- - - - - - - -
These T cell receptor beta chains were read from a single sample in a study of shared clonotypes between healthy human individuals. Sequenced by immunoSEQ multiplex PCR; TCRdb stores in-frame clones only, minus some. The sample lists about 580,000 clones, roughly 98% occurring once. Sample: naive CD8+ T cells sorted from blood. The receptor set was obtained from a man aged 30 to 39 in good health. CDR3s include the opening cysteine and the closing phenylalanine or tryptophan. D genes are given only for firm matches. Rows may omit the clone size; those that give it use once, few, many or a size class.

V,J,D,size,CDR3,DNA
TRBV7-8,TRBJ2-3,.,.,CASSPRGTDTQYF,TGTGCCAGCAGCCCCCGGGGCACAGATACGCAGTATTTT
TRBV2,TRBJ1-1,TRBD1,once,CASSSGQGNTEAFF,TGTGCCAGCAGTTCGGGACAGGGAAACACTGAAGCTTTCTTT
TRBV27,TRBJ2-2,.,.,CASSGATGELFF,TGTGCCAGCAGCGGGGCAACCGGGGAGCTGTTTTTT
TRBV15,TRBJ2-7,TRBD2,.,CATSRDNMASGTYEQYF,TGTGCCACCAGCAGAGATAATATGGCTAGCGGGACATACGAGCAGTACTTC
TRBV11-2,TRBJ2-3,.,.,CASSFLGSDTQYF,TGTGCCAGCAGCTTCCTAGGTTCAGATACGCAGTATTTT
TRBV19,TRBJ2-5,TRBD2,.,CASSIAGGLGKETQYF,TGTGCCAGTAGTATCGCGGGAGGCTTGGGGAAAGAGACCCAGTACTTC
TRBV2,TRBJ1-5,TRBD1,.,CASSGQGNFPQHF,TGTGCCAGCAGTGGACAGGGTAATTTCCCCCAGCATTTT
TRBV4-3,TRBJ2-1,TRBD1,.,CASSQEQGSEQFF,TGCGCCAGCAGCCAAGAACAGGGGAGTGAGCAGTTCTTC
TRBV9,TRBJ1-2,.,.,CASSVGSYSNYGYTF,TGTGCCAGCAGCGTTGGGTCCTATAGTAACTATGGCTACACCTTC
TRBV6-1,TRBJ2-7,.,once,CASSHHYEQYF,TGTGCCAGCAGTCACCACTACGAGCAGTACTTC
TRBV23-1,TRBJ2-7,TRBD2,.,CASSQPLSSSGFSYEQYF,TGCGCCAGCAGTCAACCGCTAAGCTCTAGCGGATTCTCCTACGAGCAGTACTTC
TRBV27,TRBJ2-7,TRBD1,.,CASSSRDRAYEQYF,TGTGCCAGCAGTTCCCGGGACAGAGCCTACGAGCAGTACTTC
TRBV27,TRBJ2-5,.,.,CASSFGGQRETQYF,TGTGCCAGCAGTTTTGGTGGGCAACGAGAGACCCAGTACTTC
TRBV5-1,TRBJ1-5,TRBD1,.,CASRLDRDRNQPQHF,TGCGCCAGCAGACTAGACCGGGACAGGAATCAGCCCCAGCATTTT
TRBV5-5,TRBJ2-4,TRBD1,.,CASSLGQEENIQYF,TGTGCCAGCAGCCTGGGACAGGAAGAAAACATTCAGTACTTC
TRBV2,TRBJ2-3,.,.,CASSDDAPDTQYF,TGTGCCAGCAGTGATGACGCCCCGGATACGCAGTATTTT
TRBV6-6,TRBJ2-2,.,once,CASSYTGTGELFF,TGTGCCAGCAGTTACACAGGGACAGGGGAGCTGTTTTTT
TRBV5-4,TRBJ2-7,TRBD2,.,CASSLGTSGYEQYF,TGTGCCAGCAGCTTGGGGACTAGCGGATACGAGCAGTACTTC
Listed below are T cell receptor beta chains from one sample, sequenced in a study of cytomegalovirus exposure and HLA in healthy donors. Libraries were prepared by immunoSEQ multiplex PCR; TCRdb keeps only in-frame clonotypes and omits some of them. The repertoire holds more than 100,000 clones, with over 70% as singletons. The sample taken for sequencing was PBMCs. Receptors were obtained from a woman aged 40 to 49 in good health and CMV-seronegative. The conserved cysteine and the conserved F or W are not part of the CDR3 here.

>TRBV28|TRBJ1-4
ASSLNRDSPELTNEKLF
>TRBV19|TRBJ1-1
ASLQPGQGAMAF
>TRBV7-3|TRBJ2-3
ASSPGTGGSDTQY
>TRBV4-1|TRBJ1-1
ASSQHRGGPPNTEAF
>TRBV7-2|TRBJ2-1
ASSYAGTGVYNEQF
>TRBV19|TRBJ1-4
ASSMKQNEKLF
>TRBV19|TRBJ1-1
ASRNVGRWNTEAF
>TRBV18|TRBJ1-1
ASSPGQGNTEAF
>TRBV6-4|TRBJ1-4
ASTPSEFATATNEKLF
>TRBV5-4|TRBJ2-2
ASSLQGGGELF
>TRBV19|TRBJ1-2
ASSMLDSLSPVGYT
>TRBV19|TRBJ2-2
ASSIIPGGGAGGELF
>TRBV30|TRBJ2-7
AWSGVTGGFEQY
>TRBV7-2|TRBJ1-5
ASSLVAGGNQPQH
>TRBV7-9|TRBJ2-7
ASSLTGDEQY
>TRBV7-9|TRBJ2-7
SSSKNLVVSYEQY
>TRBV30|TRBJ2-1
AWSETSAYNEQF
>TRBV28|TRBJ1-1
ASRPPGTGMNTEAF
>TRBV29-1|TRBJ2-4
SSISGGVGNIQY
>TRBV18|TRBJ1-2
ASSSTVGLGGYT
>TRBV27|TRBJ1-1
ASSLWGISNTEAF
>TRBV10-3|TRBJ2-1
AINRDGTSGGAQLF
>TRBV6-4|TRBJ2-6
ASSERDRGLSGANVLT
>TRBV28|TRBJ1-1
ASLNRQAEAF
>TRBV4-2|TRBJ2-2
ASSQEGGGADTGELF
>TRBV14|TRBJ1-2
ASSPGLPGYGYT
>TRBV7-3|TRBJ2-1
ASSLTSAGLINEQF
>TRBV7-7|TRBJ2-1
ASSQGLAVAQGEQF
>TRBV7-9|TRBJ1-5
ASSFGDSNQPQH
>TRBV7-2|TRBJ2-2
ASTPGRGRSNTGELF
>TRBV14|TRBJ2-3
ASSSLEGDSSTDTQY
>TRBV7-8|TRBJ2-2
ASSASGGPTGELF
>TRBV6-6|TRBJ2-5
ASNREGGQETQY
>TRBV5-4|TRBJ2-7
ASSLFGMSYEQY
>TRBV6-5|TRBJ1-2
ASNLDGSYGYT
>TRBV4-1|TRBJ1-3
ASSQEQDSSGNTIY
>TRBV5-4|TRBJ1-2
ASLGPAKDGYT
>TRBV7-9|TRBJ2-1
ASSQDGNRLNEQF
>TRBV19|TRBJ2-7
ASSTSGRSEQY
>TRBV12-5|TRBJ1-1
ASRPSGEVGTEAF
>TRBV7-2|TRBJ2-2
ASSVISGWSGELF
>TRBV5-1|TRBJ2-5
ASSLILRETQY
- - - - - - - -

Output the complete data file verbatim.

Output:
These T cell receptor beta chains were read from a single sample in a study of shared clonotypes between healthy human individuals. Sequenced by immunoSEQ multiplex PCR; TCRdb stores in-frame clones only, minus some. The sample lists about 580,000 clones, roughly 98% occurring once. Sample: naive CD8+ T cells sorted from blood. The receptor set was obtained from a man aged 30 to 39 in good health. CDR3s include the opening cysteine and the closing phenylalanine or tryptophan. D genes are given only for firm matches. Rows may omit the clone size; those that give it use once, few, many or a size class.

V,J,D,size,CDR3,DNA
TRBV7-8,TRBJ2-3,.,.,CASSPRGTDTQYF,TGTGCCAGCAGCCCCCGGGGCACAGATACGCAGTATTTT
TRBV2,TRBJ1-1,TRBD1,once,CASSSGQGNTEAFF,TGTGCCAGCAGTTCGGGACAGGGAAACACTGAAGCTTTCTTT
TRBV27,TRBJ2-2,.,.,CASSGATGELFF,TGTGCCAGCAGCGGGGCAACCGGGGAGCTGTTTTTT
TRBV15,TRBJ2-7,TRBD2,.,CATSRDNMASGTYEQYF,TGTGCCACCAGCAGAGATAATATGGCTAGCGGGACATACGAGCAGTACTTC
TRBV11-2,TRBJ2-3,.,.,CASSFLGSDTQYF,TGTGCCAGCAGCTTCCTAGGTTCAGATACGCAGTATTTT
TRBV19,TRBJ2-5,TRBD2,.,CASSIAGGLGKETQYF,TGTGCCAGTAGTATCGCGGGAGGCTTGGGGAAAGAGACCCAGTACTTC
TRBV2,TRBJ1-5,TRBD1,.,CASSGQGNFPQHF,TGTGCCAGCAGTGGACAGGGTAATTTCCCCCAGCATTTT
TRBV4-3,TRBJ2-1,TRBD1,.,CASSQEQGSEQFF,TGCGCCAGCAGCCAAGAACAGGGGAGTGAGCAGTTCTTC
TRBV9,TRBJ1-2,.,.,CASSVGSYSNYGYTF,TGTGCCAGCAGCGTTGGGTCCTATAGTAACTATGGCTACACCTTC
TRBV6-1,TRBJ2-7,.,once,CASSHHYEQYF,TGTGCCAGCAGTCACCACTACGAGCAGTACTTC
TRBV23-1,TRBJ2-7,TRBD2,.,CASSQPLSSSGFSYEQYF,TGCGCCAGCAGTCAACCGCTAAGCTCTAGCGGATTCTCCTACGAGCAGTACTTC
TRBV27,TRBJ2-7,TRBD1,.,CASSSRDRAYEQYF,TGTGCCAGCAGTTCCCGGGACAGAGCCTACGAGCAGTACTTC
TRBV27,TRBJ2-5,.,.,CASSFGGQRETQYF,TGTGCCAGCAGTTTTGGTGGGCAACGAGAGACCCAGTACTTC
TRBV5-1,TRBJ1-5,TRBD1,.,CASRLDRDRNQPQHF,TGCGCCAGCAGACTAGACCGGGACAGGAATCAGCCCCAGCATTTT
TRBV5-5,TRBJ2-4,TRBD1,.,CASSLGQEENIQYF,TGTGCCAGCAGCCTGGGACAGGAAGAAAACATTCAGTACTTC
TRBV2,TRBJ2-3,.,.,CASSDDAPDTQYF,TGTGCCAGCAGTGATGACGCCCCGGATACGCAGTATTTT
TRBV6-6,TRBJ2-2,.,once,CASSYTGTGELFF,TGTGCCAGCAGTTACACAGGGACAGGGGAGCTGTTTTTT
TRBV5-4,TRBJ2-7,TRBD2,.,CASSLGTSGYEQYF,TGTGCCAGCAGCTTGGGGACTAGCGGATACGAGCAGTACTTC
Listed below are T cell receptor beta chains from one sample, sequenced in a study of cytomegalovirus exposure and HLA in healthy donors. Libraries were prepared by immunoSEQ multiplex PCR; TCRdb keeps only in-frame clonotypes and omits some of them. The repertoire holds more than 100,000 clones, with over 70% as singletons. The sample taken for sequencing was PBMCs. Receptors were obtained from a woman aged 40 to 49 in good health and CMV-seronegative. The conserved cysteine and the conserved F or W are not part of the CDR3 here.

>TRBV28|TRBJ1-4
ASSLNRDSPELTNEKLF
>TRBV19|TRBJ1-1
ASLQPGQGAMAF
>TRBV7-3|TRBJ2-3
ASSPGTGGSDTQY
>TRBV4-1|TRBJ1-1
ASSQHRGGPPNTEAF
>TRBV7-2|TRBJ2-1
ASSYAGTGVYNEQF
>TRBV19|TRBJ1-4
ASSMKQNEKLF
>TRBV19|TRBJ1-1
ASRNVGRWNTEAF
>TRBV18|TRBJ1-1
ASSPGQGNTEAF
>TRBV6-4|TRBJ1-4
ASTPSEFATATNEKLF
>TRBV5-4|TRBJ2-2
ASSLQGGGELF
>TRBV19|TRBJ1-2
ASSMLDSLSPVGYT
>TRBV19|TRBJ2-2
ASSIIPGGGAGGELF
>TRBV30|TRBJ2-7
AWSGVTGGFEQY
>TRBV7-2|TRBJ1-5
ASSLVAGGNQPQH
>TRBV7-9|TRBJ2-7
ASSLTGDEQY
>TRBV7-9|TRBJ2-7
SSSKNLVVSYEQY
>TRBV30|TRBJ2-1
AWSETSAYNEQF
>TRBV28|TRBJ1-1
ASRPPGTGMNTEAF
>TRBV29-1|TRBJ2-4
SSISGGVGNIQY
>TRBV18|TRBJ1-2
ASSSTVGLGGYT
>TRBV27|TRBJ1-1
ASSLWGISNTEAF
>TRBV10-3|TRBJ2-1
AINRDGTSGGAQLF
>TRBV6-4|TRBJ2-6
ASSERDRGLSGANVLT
>TRBV28|TRBJ1-1
ASLNRQAEAF
>TRBV4-2|TRBJ2-2
ASSQEGGGADTGELF
>TRBV14|TRBJ1-2
ASSPGLPGYGYT
>TRBV7-3|TRBJ2-1
ASSLTSAGLINEQF
>TRBV7-7|TRBJ2-1
ASSQGLAVAQGEQF
>TRBV7-9|TRBJ1-5
ASSFGDSNQPQH
>TRBV7-2|TRBJ2-2
ASTPGRGRSNTGELF
>TRBV14|TRBJ2-3
ASSSLEGDSSTDTQY
>TRBV7-8|TRBJ2-2
ASSASGGPTGELF
>TRBV6-6|TRBJ2-5
ASNREGGQETQY
>TRBV5-4|TRBJ2-7
ASSLFGMSYEQY
>TRBV6-5|TRBJ1-2
ASNLDGSYGYT
>TRBV4-1|TRBJ1-3
ASSQEQDSSGNTIY
>TRBV5-4|TRBJ1-2
ASLGPAKDGYT
>TRBV7-9|TRBJ2-1
ASSQDGNRLNEQF
>TRBV19|TRBJ2-7
ASSTSGRSEQY
>TRBV12-5|TRBJ1-1
ASRPSGEVGTEAF
>TRBV7-2|TRBJ2-2
ASSVISGWSGELF
>TRBV5-1|TRBJ2-5
ASSLILRETQY